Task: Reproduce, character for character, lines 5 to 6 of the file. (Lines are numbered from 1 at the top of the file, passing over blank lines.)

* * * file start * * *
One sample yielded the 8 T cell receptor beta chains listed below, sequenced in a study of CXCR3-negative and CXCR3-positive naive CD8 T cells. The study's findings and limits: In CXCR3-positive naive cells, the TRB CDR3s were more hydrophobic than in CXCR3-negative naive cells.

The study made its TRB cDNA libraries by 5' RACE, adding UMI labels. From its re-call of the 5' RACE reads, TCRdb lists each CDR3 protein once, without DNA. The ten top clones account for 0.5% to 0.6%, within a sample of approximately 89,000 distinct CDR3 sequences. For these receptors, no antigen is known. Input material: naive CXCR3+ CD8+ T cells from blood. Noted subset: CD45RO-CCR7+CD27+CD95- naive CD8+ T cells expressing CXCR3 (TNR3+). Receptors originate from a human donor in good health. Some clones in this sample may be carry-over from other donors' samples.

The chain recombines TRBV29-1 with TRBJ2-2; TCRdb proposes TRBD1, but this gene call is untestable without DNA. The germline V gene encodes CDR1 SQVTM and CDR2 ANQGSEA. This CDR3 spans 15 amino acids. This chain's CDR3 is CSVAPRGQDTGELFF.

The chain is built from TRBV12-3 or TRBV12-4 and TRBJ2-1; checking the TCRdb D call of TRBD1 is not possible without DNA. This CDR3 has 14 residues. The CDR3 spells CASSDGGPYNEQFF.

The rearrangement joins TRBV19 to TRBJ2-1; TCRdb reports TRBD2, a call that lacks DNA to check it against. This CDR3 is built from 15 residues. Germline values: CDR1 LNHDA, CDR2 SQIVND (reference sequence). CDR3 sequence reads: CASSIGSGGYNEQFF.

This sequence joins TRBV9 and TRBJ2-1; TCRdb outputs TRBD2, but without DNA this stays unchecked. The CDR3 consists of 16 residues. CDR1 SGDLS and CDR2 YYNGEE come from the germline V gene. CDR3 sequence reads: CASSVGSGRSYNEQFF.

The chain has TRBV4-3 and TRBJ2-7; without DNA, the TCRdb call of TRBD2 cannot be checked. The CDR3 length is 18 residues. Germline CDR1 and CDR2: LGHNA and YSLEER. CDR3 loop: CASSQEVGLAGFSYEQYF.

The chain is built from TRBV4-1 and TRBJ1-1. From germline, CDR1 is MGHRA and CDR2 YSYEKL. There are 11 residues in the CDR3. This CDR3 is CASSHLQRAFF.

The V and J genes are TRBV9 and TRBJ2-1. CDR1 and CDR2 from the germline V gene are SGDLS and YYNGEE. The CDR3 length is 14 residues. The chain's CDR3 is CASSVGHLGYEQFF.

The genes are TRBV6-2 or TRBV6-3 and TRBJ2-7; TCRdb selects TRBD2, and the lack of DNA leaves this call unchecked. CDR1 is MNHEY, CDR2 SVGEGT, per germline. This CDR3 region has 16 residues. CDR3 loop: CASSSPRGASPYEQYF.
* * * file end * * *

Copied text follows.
The rearrangement joins TRBV19 to TRBJ2-1; TCRdb reports TRBD2, a call that lacks DNA to check it against. This CDR3 is built from 15 residues. Germline values: CDR1 LNHDA, CDR2 SQIVND (reference sequence). CDR3 sequence reads: CASSIGSGGYNEQFF.

This sequence joins TRBV9 and TRBJ2-1; TCRdb outputs TRBD2, but without DNA this stays unchecked. The CDR3 consists of 16 residues. CDR1 SGDLS and CDR2 YYNGEE come from the germline V gene. CDR3 sequence reads: CASSVGSGRSYNEQFF.